While some bands cringe at the thought of labeling themselves, Mountjoy has adopted their genre, “psychedelic swagger,” with pride.
Comprised of Victor Gennaro on guitar and vocals, Bob Szafranski on bass guitar, Ryan Farber on drums and Cameron Sima on guitar, Mountjoy is becoming a presence in the South Philadelphia and Northern Liberties music scene. Gennaro, Szafranksi, and Farber are all Temple alumni.
Mountjoy’s progression to its current lineup has been interesting, and began when Gennaro’s previous band, under the same name, disbanded. He knew Farber from a project called the JLE’s, short for the Joyful Little Erections. Gennaro and Farber connected with Sima who was in the Robotrippers, and completed their lineup by adding Szafranski, who they found on Craigslist a little more than a year ago.
Mountjoy’s members are dabbling in the arts by more than one route. Szafranksi works with the BodyFields Performance Collective and Farber has a dubstep project.
Mountjoy is currently working on its second album, which has yet to be named. The band released two songs – both recorded in one day – in the beginning of March on their Bandcamp page, available through a name-your-price option to encourage people to attend their live shows.
“We’re trying to get people to come to our shows and have fun,” Szafranski said. “We’d rather do that than have a million people listen to our music and never come to our shows.”
The band undoubtedly thrives off of their live performances. Mountjoy has played at Johnny Brenda’s, Kung Fu Necktie, Station Bar & Grill and frequents at El Bar. Mountjoy is currently working with Flash Mob Productions and the up-and-coming label Onthedownbeat Records. Other bands on the label include the Lawsuits, Los Hombres and Rebecca Way and the Lesbians.
The Temple News: Who/what are some of the band’s prominent influences?
Bob Szafranksi: I read a great quote from John Paul Jones of Led Zeppelin that said, “I can play the name game here and list all the people I like listening to, but everything influences me. If I’m in the grocery store and hear a horrible, horrible song, I put that in my brain under the category of ‘Don’t Do That.’”
We play whatever we feel like playing. I think we’re influenced by everything we listen to. One day that might be the growlers, another day that might be the Beatles, one day that might be the Velvet Underground.
Victor Gennaro: I went to school for acting at Temple, and there was this awesome drama teacher named Philippe. He said to “absolve yourself of being creative or original.” Because once you’re no longer worried about being creative or original, you will just be free to let the things that naturally come out of you happen. So you don’t have to worry about “this doesn’t sound like something” or “this does sounds like something.” Play what you love, and no one’s going to be like, “Oh, they’re a Velvet Underground ripoff,” they’ll just be like, “That guy loves playing guitar.”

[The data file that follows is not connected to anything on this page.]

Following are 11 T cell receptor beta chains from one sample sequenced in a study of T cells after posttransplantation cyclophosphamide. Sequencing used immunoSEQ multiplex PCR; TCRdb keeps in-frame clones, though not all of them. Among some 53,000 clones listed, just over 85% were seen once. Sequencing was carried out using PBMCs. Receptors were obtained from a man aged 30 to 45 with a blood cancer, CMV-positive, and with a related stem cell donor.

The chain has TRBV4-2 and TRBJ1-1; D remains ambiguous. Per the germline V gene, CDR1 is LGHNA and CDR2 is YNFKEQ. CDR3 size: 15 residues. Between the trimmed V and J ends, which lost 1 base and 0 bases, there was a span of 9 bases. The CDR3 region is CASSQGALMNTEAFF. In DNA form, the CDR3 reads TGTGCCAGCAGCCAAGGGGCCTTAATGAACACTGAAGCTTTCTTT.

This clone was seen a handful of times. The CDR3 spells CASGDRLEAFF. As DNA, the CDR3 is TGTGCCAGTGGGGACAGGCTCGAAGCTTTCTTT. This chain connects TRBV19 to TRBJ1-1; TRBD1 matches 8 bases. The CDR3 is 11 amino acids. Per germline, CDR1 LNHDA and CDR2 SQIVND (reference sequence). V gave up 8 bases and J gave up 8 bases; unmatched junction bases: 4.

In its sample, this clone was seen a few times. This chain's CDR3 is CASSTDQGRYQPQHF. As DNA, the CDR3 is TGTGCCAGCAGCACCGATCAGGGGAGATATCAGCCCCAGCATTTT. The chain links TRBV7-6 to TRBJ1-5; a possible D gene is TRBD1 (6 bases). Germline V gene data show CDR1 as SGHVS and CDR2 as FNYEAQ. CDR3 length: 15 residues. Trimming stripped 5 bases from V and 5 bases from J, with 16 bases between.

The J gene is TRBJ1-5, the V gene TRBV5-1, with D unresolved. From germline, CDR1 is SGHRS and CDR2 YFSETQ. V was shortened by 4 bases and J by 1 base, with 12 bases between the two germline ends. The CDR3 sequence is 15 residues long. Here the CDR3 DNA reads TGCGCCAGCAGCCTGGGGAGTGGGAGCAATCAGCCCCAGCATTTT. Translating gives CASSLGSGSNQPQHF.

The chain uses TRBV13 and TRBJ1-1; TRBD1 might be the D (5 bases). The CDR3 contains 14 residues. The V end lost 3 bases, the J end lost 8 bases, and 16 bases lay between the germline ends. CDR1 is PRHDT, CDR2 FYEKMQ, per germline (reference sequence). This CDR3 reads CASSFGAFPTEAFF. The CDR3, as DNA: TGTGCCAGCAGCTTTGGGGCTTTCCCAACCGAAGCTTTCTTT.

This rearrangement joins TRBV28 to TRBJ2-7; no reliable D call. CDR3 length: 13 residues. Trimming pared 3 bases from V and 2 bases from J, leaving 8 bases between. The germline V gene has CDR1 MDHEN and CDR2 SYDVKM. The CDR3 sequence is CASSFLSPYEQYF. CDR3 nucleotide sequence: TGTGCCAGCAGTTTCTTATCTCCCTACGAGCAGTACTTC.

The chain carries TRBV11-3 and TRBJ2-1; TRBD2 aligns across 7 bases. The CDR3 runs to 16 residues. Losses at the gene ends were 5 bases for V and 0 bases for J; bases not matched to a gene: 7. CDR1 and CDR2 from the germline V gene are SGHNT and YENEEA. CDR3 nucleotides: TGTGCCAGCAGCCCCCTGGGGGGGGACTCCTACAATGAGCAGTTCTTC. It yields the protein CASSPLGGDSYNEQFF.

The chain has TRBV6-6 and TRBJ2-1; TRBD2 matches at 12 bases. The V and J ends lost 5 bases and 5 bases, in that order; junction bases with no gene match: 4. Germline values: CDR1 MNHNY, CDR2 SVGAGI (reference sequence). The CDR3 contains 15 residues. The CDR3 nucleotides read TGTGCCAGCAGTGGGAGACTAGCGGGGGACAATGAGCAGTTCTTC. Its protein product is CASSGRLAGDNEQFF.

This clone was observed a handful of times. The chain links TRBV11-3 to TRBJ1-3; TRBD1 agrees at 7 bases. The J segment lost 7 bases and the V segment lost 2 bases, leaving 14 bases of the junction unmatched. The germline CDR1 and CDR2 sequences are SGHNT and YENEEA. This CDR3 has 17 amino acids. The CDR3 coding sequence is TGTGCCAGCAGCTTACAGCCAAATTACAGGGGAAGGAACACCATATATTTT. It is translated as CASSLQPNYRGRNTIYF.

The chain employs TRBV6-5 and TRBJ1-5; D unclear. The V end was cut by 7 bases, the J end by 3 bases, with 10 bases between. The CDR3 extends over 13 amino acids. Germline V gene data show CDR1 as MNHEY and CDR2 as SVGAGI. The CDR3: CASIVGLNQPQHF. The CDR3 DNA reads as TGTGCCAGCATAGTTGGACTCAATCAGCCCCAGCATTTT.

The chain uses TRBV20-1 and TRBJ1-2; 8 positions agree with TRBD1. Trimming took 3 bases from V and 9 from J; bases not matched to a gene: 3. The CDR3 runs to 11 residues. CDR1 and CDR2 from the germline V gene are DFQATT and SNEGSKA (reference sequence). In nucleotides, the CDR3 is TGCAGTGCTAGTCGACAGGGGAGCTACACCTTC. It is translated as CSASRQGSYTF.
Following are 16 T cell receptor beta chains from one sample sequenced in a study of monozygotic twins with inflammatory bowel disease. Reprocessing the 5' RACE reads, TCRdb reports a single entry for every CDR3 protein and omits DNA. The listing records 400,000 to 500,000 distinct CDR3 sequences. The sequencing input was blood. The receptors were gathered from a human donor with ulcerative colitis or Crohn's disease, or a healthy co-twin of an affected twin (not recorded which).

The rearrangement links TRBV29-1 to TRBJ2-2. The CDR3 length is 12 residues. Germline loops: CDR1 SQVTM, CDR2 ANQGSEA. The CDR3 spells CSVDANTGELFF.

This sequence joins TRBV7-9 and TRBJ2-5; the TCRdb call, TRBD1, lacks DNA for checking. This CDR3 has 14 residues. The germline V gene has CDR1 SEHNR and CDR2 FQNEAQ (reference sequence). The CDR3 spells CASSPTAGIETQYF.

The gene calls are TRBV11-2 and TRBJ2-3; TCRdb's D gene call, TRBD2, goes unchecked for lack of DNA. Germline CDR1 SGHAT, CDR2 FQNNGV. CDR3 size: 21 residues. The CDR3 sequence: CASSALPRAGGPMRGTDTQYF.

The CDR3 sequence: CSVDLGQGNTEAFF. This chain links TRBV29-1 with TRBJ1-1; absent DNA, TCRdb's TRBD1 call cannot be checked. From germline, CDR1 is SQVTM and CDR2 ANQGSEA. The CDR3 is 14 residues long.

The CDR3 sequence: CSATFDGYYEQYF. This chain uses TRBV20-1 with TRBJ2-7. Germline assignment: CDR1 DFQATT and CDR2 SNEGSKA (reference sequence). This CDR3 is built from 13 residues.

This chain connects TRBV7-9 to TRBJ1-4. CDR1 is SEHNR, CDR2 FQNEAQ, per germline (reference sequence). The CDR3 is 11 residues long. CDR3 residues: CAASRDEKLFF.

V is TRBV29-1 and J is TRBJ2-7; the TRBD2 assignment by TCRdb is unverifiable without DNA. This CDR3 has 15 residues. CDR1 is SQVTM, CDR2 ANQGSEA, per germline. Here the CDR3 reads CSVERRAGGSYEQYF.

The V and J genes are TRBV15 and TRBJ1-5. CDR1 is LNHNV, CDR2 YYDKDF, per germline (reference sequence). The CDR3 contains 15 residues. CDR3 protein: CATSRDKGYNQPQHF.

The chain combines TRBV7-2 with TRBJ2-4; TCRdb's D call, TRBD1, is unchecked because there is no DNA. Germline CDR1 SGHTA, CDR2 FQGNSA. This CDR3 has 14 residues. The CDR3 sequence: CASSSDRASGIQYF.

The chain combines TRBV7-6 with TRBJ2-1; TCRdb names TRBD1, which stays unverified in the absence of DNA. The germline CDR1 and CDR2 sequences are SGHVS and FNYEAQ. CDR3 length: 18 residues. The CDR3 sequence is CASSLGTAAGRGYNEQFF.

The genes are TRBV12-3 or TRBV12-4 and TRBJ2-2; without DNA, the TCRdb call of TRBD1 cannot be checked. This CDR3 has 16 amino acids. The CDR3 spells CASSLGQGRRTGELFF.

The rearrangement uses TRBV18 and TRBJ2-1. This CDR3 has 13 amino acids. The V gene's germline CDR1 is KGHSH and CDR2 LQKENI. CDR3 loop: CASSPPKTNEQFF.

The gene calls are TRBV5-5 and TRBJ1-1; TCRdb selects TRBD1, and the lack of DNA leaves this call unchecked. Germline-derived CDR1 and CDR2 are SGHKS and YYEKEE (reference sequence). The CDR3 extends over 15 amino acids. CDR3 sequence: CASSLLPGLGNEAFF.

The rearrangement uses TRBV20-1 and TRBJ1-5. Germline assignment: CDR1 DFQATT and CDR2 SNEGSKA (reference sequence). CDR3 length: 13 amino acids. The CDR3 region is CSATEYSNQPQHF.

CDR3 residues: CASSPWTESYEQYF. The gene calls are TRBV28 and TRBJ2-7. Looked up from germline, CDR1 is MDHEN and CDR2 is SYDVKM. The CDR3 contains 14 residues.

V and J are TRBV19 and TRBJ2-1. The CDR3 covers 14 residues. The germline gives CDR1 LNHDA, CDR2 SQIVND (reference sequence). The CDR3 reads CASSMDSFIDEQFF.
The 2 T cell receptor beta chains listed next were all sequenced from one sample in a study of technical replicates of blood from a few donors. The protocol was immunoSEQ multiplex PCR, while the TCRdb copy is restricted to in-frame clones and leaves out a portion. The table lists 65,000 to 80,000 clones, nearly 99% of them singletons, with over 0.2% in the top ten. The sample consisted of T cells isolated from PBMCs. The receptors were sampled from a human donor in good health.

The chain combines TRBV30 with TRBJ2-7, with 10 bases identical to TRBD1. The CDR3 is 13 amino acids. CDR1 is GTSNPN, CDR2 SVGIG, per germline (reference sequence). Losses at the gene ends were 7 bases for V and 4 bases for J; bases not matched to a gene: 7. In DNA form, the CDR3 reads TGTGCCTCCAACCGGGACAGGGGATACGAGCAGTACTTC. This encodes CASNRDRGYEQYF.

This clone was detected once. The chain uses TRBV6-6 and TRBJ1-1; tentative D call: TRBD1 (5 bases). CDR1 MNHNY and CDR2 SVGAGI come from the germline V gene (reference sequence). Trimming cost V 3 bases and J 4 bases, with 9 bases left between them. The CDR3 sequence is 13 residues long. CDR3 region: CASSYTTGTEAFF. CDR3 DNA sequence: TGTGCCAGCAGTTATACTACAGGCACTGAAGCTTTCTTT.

Ryan Farber: But, imitation is also the most sincere form of flattery.
BS: Which is why we do covers.
TTN: How would you describe your audience?
VG: Our core group that comes out are always trying to dance and trying to have a laugh. I think you can tell it’s someone there to see us because they’re holding a bottle of whiskey and asking you if you want to take a shot with them. Our friends are just trying to be as open to everyone as possible.
BS: They’re trying to have as much fun as we’re having on stage. Some bands, people will come out and just stand there and watch them and kind of be respectful. We try to get the crowd to have fun and dance with us. It’s always fun when someone new comes, and finds out it’s okay to be a little stupid.
VG: Sometimes I think rock and roll music is kind of getting a boring vibe, compared to other media outlets. There are so many things going on, it’s like, why would you want to spend five dollars to get into this bar when you can spend five dollars to get into that bar? And the reason is, you have to show them that you’re better than YouTube.
BS: Except for our video on YouTube, because that’s better than YouTube.
VG: It’s a paradox.
TTN: Where’s your favorite place to play?
BS: I think my favorite place to play was Bookspace – a place just North of Girard [Avenue] on Frankford [Avenue]. It’s a bookstore warehouse that has a trapeze [and] a bunch of cars.
VG: We literally ended a set once with me jumping off of a piano onto a trapeze, swinging around.
BS: It was always crazy.
VG: We were younger then.
TTN: What’s the story behind the band’s name?
VG: Mountjoy is actually a prison in Ireland. My last band had a kid from Ireland in it. Mountjoy prison is the only prison in western civilization where you can be sent for life in solitary confinement. It has got a huge history of mental illness and people killing themselves and crazy things, and when I was 19, I thought that was really punk rock.
Jenelle Janci can be reached at email@example.com.